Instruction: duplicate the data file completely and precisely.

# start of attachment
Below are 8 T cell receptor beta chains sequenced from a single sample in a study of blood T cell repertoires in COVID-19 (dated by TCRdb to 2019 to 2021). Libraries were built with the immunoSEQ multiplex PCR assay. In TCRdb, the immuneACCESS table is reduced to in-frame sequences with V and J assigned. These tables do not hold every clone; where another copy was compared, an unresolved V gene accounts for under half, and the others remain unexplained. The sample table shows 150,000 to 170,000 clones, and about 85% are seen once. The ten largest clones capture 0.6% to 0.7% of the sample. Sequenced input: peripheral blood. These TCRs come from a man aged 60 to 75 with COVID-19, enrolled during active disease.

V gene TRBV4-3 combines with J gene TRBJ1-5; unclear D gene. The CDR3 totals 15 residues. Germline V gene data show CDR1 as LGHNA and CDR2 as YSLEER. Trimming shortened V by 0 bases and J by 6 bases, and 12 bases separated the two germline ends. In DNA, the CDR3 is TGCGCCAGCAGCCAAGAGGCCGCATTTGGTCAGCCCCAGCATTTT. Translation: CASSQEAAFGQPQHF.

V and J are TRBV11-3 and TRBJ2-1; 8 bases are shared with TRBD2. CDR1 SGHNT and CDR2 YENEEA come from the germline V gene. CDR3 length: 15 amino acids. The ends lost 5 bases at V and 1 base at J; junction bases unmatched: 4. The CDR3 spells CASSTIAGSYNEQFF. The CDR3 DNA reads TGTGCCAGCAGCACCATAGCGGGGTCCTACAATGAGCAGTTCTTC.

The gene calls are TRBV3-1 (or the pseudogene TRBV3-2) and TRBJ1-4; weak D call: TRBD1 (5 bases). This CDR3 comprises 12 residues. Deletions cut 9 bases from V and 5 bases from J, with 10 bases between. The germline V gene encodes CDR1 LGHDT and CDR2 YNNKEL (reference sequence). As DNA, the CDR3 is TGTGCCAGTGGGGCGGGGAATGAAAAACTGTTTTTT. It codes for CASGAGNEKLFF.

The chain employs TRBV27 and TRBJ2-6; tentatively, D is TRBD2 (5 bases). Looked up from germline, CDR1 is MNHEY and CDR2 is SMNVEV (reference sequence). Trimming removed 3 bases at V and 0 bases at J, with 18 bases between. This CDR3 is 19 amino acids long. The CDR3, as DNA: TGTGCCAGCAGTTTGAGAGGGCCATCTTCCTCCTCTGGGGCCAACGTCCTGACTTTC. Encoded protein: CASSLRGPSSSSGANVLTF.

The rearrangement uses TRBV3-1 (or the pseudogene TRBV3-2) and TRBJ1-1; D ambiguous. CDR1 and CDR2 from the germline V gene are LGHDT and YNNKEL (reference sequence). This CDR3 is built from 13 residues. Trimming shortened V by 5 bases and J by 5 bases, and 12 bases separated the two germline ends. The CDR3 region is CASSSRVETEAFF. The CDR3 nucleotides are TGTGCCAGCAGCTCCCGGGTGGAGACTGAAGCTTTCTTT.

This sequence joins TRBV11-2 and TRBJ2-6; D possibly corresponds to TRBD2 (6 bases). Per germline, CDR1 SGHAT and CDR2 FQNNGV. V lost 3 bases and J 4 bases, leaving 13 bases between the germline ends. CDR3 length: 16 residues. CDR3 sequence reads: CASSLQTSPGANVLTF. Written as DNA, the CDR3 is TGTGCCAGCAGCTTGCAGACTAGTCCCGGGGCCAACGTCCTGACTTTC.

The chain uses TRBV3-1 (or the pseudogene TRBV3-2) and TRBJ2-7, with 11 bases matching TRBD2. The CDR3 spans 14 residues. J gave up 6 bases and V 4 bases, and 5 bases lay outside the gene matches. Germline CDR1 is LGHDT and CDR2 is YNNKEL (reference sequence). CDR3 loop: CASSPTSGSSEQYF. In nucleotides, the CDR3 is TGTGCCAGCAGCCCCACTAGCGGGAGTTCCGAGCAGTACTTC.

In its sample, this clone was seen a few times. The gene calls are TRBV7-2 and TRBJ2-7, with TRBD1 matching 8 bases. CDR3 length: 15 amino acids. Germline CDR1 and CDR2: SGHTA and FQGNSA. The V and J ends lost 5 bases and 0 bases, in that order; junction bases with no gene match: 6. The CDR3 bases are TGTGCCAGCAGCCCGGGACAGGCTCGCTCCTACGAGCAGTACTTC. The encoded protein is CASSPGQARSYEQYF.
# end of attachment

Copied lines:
Below are 8 T cell receptor beta chains sequenced from a single sample in a study of blood T cell repertoires in COVID-19 (dated by TCRdb to 2019 to 2021). Libraries were built with the immunoSEQ multiplex PCR assay. In TCRdb, the immuneACCESS table is reduced to in-frame sequences with V and J assigned. These tables do not hold every clone; where another copy was compared, an unresolved V gene accounts for under half, and the others remain unexplained. The sample table shows 150,000 to 170,000 clones, and about 85% are seen once. The ten largest clones capture 0.6% to 0.7% of the sample. Sequenced input: peripheral blood. These TCRs come from a man aged 60 to 75 with COVID-19, enrolled during active disease.

V gene TRBV4-3 combines with J gene TRBJ1-5; unclear D gene. The CDR3 totals 15 residues. Germline V gene data show CDR1 as LGHNA and CDR2 as YSLEER. Trimming shortened V by 0 bases and J by 6 bases, and 12 bases separated the two germline ends. In DNA, the CDR3 is TGCGCCAGCAGCCAAGAGGCCGCATTTGGTCAGCCCCAGCATTTT. Translation: CASSQEAAFGQPQHF.

V and J are TRBV11-3 and TRBJ2-1; 8 bases are shared with TRBD2. CDR1 SGHNT and CDR2 YENEEA come from the germline V gene. CDR3 length: 15 amino acids. The ends lost 5 bases at V and 1 base at J; junction bases unmatched: 4. The CDR3 spells CASSTIAGSYNEQFF. The CDR3 DNA reads TGTGCCAGCAGCACCATAGCGGGGTCCTACAATGAGCAGTTCTTC.

The gene calls are TRBV3-1 (or the pseudogene TRBV3-2) and TRBJ1-4; weak D call: TRBD1 (5 bases). This CDR3 comprises 12 residues. Deletions cut 9 bases from V and 5 bases from J, with 10 bases between. The germline V gene encodes CDR1 LGHDT and CDR2 YNNKEL (reference sequence). As DNA, the CDR3 is TGTGCCAGTGGGGCGGGGAATGAAAAACTGTTTTTT. It codes for CASGAGNEKLFF.

The chain employs TRBV27 and TRBJ2-6; tentatively, D is TRBD2 (5 bases). Looked up from germline, CDR1 is MNHEY and CDR2 is SMNVEV (reference sequence). Trimming removed 3 bases at V and 0 bases at J, with 18 bases between. This CDR3 is 19 amino acids long. The CDR3, as DNA: TGTGCCAGCAGTTTGAGAGGGCCATCTTCCTCCTCTGGGGCCAACGTCCTGACTTTC. Encoded protein: CASSLRGPSSSSGANVLTF.

The rearrangement uses TRBV3-1 (or the pseudogene TRBV3-2) and TRBJ1-1; D ambiguous. CDR1 and CDR2 from the germline V gene are LGHDT and YNNKEL (reference sequence). This CDR3 is built from 13 residues. Trimming shortened V by 5 bases and J by 5 bases, and 12 bases separated the two germline ends. The CDR3 region is CASSSRVETEAFF. The CDR3 nucleotides are TGTGCCAGCAGCTCCCGGGTGGAGACTGAAGCTTTCTTT.

This sequence joins TRBV11-2 and TRBJ2-6; D possibly corresponds to TRBD2 (6 bases). Per germline, CDR1 SGHAT and CDR2 FQNNGV. V lost 3 bases and J 4 bases, leaving 13 bases between the germline ends. CDR3 length: 16 residues. CDR3 sequence reads: CASSLQTSPGANVLTF. Written as DNA, the CDR3 is TGTGCCAGCAGCTTGCAGACTAGTCCCGGGGCCAACGTCCTGACTTTC.

The chain uses TRBV3-1 (or the pseudogene TRBV3-2) and TRBJ2-7, with 11 bases matching TRBD2. The CDR3 spans 14 residues. J gave up 6 bases and V 4 bases, and 5 bases lay outside the gene matches. Germline CDR1 is LGHDT and CDR2 is YNNKEL (reference sequence). CDR3 loop: CASSPTSGSSEQYF. In nucleotides, the CDR3 is TGTGCCAGCAGCCCCACTAGCGGGAGTTCCGAGCAGTACTTC.

In its sample, this clone was seen a few times. The gene calls are TRBV7-2 and TRBJ2-7, with TRBD1 matching 8 bases. CDR3 length: 15 amino acids. Germline CDR1 and CDR2: SGHTA and FQGNSA. The V and J ends lost 5 bases and 0 bases, in that order; junction bases with no gene match: 6. The CDR3 bases are TGTGCCAGCAGCCCGGGACAGGCTCGCTCCTACGAGCAGTACTTC. The encoded protein is CASSPGQARSYEQYF.